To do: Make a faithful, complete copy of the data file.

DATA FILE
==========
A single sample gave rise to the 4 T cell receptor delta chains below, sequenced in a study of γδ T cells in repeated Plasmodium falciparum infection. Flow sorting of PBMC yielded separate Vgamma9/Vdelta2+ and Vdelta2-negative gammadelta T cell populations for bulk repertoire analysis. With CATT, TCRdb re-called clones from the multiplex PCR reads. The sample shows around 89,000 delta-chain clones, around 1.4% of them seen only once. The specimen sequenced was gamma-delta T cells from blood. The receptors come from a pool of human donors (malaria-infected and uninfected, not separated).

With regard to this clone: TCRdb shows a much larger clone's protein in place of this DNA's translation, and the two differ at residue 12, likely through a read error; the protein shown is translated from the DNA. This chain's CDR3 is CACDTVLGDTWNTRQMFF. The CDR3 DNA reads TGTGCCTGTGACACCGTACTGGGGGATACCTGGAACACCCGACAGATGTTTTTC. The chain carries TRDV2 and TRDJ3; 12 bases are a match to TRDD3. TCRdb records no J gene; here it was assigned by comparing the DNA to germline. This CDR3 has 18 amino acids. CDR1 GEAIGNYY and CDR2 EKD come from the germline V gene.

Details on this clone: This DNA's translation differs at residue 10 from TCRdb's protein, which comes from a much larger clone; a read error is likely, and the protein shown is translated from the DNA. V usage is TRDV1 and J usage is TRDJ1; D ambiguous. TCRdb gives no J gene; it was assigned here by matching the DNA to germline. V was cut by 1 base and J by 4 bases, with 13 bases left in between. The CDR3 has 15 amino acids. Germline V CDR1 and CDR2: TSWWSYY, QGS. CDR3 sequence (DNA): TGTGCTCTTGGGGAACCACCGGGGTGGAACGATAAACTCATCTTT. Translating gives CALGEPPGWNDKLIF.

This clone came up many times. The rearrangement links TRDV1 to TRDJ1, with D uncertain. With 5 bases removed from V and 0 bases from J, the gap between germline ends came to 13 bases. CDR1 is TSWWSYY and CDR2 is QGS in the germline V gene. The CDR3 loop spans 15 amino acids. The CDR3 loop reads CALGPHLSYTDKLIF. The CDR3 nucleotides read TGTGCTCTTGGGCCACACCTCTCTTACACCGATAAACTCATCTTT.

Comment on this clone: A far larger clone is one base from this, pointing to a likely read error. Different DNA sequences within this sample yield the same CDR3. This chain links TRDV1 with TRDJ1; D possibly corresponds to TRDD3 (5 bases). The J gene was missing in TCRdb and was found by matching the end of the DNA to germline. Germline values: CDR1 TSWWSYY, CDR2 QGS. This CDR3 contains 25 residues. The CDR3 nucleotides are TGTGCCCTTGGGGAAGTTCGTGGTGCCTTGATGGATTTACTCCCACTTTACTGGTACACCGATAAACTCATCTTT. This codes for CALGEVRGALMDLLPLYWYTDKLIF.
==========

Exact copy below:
A single sample gave rise to the 4 T cell receptor delta chains below, sequenced in a study of γδ T cells in repeated Plasmodium falciparum infection. Flow sorting of PBMC yielded separate Vgamma9/Vdelta2+ and Vdelta2-negative gammadelta T cell populations for bulk repertoire analysis. With CATT, TCRdb re-called clones from the multiplex PCR reads. The sample shows around 89,000 delta-chain clones, around 1.4% of them seen only once. The specimen sequenced was gamma-delta T cells from blood. The receptors come from a pool of human donors (malaria-infected and uninfected, not separated).

With regard to this clone: TCRdb shows a much larger clone's protein in place of this DNA's translation, and the two differ at residue 12, likely through a read error; the protein shown is translated from the DNA. This chain's CDR3 is CACDTVLGDTWNTRQMFF. The CDR3 DNA reads TGTGCCTGTGACACCGTACTGGGGGATACCTGGAACACCCGACAGATGTTTTTC. The chain carries TRDV2 and TRDJ3; 12 bases are a match to TRDD3. TCRdb records no J gene; here it was assigned by comparing the DNA to germline. This CDR3 has 18 amino acids. CDR1 GEAIGNYY and CDR2 EKD come from the germline V gene.

Details on this clone: This DNA's translation differs at residue 10 from TCRdb's protein, which comes from a much larger clone; a read error is likely, and the protein shown is translated from the DNA. V usage is TRDV1 and J usage is TRDJ1; D ambiguous. TCRdb gives no J gene; it was assigned here by matching the DNA to germline. V was cut by 1 base and J by 4 bases, with 13 bases left in between. The CDR3 has 15 amino acids. Germline V CDR1 and CDR2: TSWWSYY, QGS. CDR3 sequence (DNA): TGTGCTCTTGGGGAACCACCGGGGTGGAACGATAAACTCATCTTT. Translating gives CALGEPPGWNDKLIF.

This clone came up many times. The rearrangement links TRDV1 to TRDJ1, with D uncertain. With 5 bases removed from V and 0 bases from J, the gap between germline ends came to 13 bases. CDR1 is TSWWSYY and CDR2 is QGS in the germline V gene. The CDR3 loop spans 15 amino acids. The CDR3 loop reads CALGPHLSYTDKLIF. The CDR3 nucleotides read TGTGCTCTTGGGCCACACCTCTCTTACACCGATAAACTCATCTTT.

Comment on this clone: A far larger clone is one base from this, pointing to a likely read error. Different DNA sequences within this sample yield the same CDR3. This chain links TRDV1 with TRDJ1; D possibly corresponds to TRDD3 (5 bases). The J gene was missing in TCRdb and was found by matching the end of the DNA to germline. Germline values: CDR1 TSWWSYY, CDR2 QGS. This CDR3 contains 25 residues. The CDR3 nucleotides are TGTGCCCTTGGGGAAGTTCGTGGTGCCTTGATGGATTTACTCCCACTTTACTGGTACACCGATAAACTCATCTTT. This codes for CALGEVRGALMDLLPLYWYTDKLIF.